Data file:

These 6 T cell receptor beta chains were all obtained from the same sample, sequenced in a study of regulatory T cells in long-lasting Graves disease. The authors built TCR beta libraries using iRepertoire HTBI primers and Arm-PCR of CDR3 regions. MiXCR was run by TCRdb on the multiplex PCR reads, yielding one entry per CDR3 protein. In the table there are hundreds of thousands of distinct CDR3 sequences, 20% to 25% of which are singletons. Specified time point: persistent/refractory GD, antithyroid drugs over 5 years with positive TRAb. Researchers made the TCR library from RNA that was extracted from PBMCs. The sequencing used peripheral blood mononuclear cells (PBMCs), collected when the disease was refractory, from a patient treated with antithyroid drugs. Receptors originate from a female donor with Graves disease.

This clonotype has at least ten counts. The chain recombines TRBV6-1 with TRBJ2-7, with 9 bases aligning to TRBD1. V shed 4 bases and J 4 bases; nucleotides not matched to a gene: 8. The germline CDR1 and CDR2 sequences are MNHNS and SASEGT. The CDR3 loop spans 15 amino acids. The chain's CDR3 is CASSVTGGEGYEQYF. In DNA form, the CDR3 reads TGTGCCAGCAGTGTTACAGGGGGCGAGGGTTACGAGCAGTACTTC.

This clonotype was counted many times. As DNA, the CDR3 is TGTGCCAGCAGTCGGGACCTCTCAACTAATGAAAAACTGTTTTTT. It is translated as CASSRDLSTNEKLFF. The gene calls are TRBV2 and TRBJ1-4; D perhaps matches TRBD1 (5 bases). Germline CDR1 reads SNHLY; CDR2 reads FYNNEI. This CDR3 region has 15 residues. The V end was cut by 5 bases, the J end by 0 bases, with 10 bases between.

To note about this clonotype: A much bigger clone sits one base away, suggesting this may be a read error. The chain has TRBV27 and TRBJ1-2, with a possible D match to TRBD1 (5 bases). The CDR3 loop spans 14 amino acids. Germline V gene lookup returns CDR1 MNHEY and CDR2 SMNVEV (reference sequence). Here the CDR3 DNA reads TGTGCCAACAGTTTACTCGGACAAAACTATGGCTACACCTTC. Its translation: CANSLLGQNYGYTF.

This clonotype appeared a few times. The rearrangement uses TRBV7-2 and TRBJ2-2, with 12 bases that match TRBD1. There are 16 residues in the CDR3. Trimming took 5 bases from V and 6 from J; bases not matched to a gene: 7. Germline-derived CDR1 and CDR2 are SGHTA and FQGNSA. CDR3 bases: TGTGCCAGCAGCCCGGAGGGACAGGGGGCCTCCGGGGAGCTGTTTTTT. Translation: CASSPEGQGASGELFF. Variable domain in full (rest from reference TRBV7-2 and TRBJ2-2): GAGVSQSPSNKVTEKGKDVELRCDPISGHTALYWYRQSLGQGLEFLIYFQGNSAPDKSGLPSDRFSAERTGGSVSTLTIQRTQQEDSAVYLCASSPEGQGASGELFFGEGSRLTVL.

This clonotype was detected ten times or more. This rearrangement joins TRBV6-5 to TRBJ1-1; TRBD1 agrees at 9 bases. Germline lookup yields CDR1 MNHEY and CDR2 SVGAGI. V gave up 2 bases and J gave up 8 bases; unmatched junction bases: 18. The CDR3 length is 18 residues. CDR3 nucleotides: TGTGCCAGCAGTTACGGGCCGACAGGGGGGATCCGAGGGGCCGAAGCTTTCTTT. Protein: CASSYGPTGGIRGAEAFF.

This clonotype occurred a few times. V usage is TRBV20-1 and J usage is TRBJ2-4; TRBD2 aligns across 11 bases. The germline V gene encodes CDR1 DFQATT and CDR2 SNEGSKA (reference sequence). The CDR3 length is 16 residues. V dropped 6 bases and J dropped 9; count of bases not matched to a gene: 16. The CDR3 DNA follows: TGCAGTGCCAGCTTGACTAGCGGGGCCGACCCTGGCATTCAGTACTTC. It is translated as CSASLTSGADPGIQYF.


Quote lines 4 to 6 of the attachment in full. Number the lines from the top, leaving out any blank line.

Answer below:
To note about this clonotype: A much bigger clone sits one base away, suggesting this may be a read error. The chain has TRBV27 and TRBJ1-2, with a possible D match to TRBD1 (5 bases). The CDR3 loop spans 14 amino acids. Germline V gene lookup returns CDR1 MNHEY and CDR2 SMNVEV (reference sequence). Here the CDR3 DNA reads TGTGCCAACAGTTTACTCGGACAAAACTATGGCTACACCTTC. Its translation: CANSLLGQNYGYTF.

This clonotype appeared a few times. The rearrangement uses TRBV7-2 and TRBJ2-2, with 12 bases that match TRBD1. There are 16 residues in the CDR3. Trimming took 5 bases from V and 6 from J; bases not matched to a gene: 7. Germline-derived CDR1 and CDR2 are SGHTA and FQGNSA. CDR3 bases: TGTGCCAGCAGCCCGGAGGGACAGGGGGCCTCCGGGGAGCTGTTTTTT. Translation: CASSPEGQGASGELFF. Variable domain in full (rest from reference TRBV7-2 and TRBJ2-2): GAGVSQSPSNKVTEKGKDVELRCDPISGHTALYWYRQSLGQGLEFLIYFQGNSAPDKSGLPSDRFSAERTGGSVSTLTIQRTQQEDSAVYLCASSPEGQGASGELFFGEGSRLTVL.

This clonotype was detected ten times or more. This rearrangement joins TRBV6-5 to TRBJ1-1; TRBD1 agrees at 9 bases. Germline lookup yields CDR1 MNHEY and CDR2 SVGAGI. V gave up 2 bases and J gave up 8 bases; unmatched junction bases: 18. The CDR3 length is 18 residues. CDR3 nucleotides: TGTGCCAGCAGTTACGGGCCGACAGGGGGGATCCGAGGGGCCGAAGCTTTCTTT. Protein: CASSYGPTGGIRGAEAFF.